The Easter holiday has passed, and as always, with its passing comes a lot of chocolate. The holidays are a great time for candy products to increase sales by offering limited edition holiday goodies. Most candy companies incorporate Easter into their products around this time of year, with the most prevalent being the bunny. What if a company could take the idea of the chocolate bunny and restrict other companies from selling it to increase their sales? For over twelve years, Swiss premium chocolate maker Lindt & Spruengli has been trying to trademark these gold-wrapped chocolate bunnies with many court cases involving different European Union members.

In 2001, Lindt got a European trademark for these bunnies, and has been trying to attack other similar chocolate bunnies ever since. After losing a case in 2004 and 2008 to the European Union trademarks agency OHIM and then again in 2008 to the European Union General Court to make the gold-foiled chocolate bunny with red necktie registered as trademark in the European Union , Lindt brought it to the European Court of Justice arguing that fifteen out of twenty-five member states in the European Union already had it trademarked, representing over 75% of the population.  The European Court of Justice upheld the two previous decisions, citing a law saying that the bunny doesn’t differ from the norm or customs of the industry and therefore doesn’t have distinctive character. Among all of these losses there have been some victories. Lindt won a case in Austria to stop rival chocolate-maker Hauswirth from making any more bunnies that were like the original Lindt product. Bill Popielarz expands more on these cases in a 2009 globalEDGE blog post.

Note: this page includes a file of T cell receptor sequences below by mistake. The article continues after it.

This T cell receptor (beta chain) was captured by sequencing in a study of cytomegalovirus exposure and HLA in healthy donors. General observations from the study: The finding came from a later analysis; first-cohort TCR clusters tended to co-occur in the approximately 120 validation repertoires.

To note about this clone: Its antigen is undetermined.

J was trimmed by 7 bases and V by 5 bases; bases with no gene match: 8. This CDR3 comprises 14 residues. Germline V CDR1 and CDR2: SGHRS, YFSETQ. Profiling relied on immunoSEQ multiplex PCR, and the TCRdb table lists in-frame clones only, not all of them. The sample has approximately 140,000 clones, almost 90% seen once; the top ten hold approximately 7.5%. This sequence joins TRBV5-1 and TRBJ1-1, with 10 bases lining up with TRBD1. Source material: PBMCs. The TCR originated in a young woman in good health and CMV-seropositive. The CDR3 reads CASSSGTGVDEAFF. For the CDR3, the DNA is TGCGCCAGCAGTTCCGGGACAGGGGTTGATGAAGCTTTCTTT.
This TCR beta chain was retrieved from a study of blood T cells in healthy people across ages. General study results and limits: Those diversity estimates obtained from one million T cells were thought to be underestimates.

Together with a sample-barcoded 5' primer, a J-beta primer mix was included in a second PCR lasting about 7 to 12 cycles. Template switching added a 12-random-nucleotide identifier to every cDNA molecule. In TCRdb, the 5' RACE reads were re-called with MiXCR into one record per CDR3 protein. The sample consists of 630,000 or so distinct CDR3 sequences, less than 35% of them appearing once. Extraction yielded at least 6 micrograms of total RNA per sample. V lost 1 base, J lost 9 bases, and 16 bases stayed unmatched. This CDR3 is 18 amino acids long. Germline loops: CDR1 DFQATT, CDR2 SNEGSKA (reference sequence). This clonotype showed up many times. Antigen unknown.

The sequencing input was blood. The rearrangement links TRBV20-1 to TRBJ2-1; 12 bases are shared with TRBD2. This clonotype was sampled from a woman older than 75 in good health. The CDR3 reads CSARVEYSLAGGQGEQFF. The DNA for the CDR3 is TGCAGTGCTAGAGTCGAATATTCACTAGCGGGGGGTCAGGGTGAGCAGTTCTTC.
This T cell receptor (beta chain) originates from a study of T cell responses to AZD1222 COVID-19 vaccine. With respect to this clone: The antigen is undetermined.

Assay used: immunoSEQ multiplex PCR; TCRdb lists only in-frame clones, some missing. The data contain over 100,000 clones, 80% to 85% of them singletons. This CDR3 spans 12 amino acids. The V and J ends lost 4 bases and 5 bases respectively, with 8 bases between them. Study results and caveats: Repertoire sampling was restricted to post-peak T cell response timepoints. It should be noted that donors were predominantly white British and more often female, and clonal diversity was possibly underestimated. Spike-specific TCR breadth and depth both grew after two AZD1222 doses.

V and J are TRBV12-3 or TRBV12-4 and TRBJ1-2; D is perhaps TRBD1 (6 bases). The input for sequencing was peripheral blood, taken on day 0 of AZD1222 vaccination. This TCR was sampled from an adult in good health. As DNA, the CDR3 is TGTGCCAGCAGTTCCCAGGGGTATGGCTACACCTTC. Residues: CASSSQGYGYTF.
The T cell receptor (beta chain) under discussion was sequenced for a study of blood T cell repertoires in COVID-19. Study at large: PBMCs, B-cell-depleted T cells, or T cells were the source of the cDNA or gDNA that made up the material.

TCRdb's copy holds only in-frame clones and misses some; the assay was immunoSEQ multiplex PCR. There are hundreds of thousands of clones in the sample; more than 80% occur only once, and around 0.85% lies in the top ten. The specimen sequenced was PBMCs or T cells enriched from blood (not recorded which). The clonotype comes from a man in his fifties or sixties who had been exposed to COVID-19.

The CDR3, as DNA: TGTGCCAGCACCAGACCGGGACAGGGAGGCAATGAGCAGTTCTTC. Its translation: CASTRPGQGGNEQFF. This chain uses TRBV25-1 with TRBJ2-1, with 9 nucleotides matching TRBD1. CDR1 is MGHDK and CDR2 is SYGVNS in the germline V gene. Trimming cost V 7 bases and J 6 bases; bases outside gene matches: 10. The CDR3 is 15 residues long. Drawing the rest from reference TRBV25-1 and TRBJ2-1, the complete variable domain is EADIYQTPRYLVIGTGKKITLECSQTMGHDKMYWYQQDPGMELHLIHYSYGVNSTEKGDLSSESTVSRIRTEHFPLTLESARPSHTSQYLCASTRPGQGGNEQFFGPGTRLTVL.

The most recent case, beginning in 2000, was against a German rival brought to Germany’s Federal Court of Justice. Confiserie Riegelein, a German rival of Lindt, has won the final appeal and will be allowed to produce the similar looking bunnies. Lindt will not be allowed to trademark its chocolate bunny in the European Union due to its lack of distinctive character. With the Easter Bunny being the character of the holiday, it isn’t fair to restrict such an iconic and basic figure with the common attributes it has to one producer.

The 3-D trademark industry offers a great incentive to businesses. It will be a smart way to erase competition and increase sales. For example, Apple has already gotten a trademark on the 3D shape of its iPod.  If Lindt were to obtain a European Union trademark on its bunnies, its sales would increase dramatically because at times like Easter, customers would have nowhere else to go but Lindt.  With the increase in 3-D technology around today, and the opportunity to print in 3-D right around the corner, getting a 3-D trademark is an incentive to increase sales for a company.  What are the positives/negatives of a 3-D trademark and how do you think it will develop in the future? Do you think Lindt deserves to receive a trademark on their chocolate bunnies?

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